Operation Unthinkable

WWII - Germany capitulated in May of 1945.

British Prime Minister, Winston Churchill wanted Britain, the U.S. and 100,000 defeated Wermacht troops to launch a surprise attack on the Soviet Army and drive it out of Europe.
The Red Army numbered 11 million men in Europe.
British and US Armies numbered about 5 million.

Churchill was relying heavily on air superiority and the Manhattan Project (he knew about it) to assure victory.
The U.S. said No. Churchill’s own generals said No. The proposal was scrapped
This plan was only declassified in 1998.

Almost all military scholars say it wouldn’t have had a chance of success. Most say the Soviets would have quickly obtained their own A Bombs and Europe would have been left in radioactive shambles.

I don’t know.
What do you think?

Didn’t MacArthur also want to go into Russia from Japan?

Yes, in a different context.
Russia had declared war on Japan two days after Hiroshima.
When Japan surrendered, Stalin planned to move Soviet troops to occupy Hokkaido, one of the three main Japanese islands.
MacArthur threatened to drive him back if he did. Evidently, Stalin believed him. He didn’t do it.

Gen Patton advocated exactly what Churchill advocated. That’s probably where Churchill got the idea.

Patton had some ‘choice’ words to say about Russia and the need to invade Russia at the end WWII, if you ever get to read the Patton diaries.

The problem was, Patton was saying that publicly. Even if we were going to do it, talking about it was the last thing we wanted.

It was a horrible idea.

It would have been an absolute disaster for everyone involved.

I think that any attack from the US and Britain against the Soviets would have been rapidly repulsed. The most likely outcome is that the Soviets would have ended up controlling the continent of Europe all the way to the English Channel with millions of dead soldiers and civilians.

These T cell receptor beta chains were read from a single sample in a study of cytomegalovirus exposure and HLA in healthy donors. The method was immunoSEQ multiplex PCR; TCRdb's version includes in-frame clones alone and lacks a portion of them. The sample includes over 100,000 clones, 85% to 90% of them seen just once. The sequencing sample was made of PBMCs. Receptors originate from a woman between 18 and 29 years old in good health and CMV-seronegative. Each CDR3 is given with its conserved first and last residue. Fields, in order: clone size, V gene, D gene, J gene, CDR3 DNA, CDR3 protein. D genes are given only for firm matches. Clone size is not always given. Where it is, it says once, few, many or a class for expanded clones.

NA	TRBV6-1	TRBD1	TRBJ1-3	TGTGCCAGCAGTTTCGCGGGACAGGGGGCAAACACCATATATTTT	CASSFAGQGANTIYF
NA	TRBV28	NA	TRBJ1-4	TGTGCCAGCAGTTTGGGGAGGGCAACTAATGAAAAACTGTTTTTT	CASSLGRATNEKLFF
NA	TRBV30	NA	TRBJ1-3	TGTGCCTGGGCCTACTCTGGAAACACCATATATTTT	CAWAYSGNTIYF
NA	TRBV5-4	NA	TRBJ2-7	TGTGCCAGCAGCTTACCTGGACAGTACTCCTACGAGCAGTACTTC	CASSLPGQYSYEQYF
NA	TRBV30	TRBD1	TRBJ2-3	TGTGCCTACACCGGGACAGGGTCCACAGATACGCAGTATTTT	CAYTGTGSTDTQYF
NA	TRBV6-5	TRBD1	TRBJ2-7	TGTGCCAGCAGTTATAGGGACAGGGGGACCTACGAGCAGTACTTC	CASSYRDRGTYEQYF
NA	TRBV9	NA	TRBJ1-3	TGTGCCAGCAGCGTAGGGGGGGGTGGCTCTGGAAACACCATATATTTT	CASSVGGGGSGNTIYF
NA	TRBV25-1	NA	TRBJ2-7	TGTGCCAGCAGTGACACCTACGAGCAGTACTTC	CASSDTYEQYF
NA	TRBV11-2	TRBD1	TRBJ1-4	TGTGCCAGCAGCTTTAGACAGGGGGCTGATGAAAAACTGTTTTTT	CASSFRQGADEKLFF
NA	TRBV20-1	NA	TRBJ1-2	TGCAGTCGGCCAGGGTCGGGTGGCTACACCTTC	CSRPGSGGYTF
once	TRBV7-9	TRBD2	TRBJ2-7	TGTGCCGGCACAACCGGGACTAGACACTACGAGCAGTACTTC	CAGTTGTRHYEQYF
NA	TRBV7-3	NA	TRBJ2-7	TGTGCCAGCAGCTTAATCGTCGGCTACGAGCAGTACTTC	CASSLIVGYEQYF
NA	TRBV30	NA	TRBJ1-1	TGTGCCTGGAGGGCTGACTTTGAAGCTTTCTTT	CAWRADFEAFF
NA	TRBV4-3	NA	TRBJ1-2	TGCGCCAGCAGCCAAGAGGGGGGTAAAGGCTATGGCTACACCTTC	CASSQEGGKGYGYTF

Exactly. Either that or it would have devolved into a stalemate on the French/German border and would have went on for years with the resulting millions of casualties.

My observation is that many people in the west grossly underestimated the capability of the Soviets. Two-thirds of the German forces faced the Soviets during the war, and the Germans had expected a quick victory. Yet the Soviets defeated the German armies and ended up taking Berlin, not the Americans.

The Soviet response to the German advance in 1941 was scorched earth even though it resulted large numbers of Soviet civilian deaths. The Soviets would surely have done the same in occupied Germany and Poland if US and Britain were able to advance. The result would have been millions of starving civilians.

What is more likely is that the Soviets would have defeated any attack and pushed the US and UK back to the sea. Think Dunkirk 1940.

It wouldn’t have been the cake walk for the Soviets that I am seeing here.
Britain and the U.S. had vast air superiority and could have bombed the hell out of the Soviets.
Soviet supply lines would have been another problem. They were a long way from home.

In real time the Soviets didn’t have an A-Bomb until 1949.

The US had two in July 1945. They could have probably have produced one a month there forward.

I think it would have devolved into a stalemate pretty quickly.

Another thing we aren’t mentioning is American and British morale. Those guys just spent the better part of a year slogging it out with the Germans while at the same time being told that the Soviets, British, and Americans were all in that suffering together.

Now you have to ask them to die by the hundreds of thousands to fight the Soviets over what they MIGHT do, not what they have done.

I think it would have crushed allied morale.

Soviet morale doesn’t really count because the NKVD special detachments would gladly shoot anyone who retreated.

There wasn’t an equivalent to that in the West.

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The U.S. vetoed their part in it because we still had a war to win in the Pacific.
In July, 1945, we were still planning a million man invasion of the Japanese home island.
There is no way we could have participated in it. Without us, it couldn’t have happened.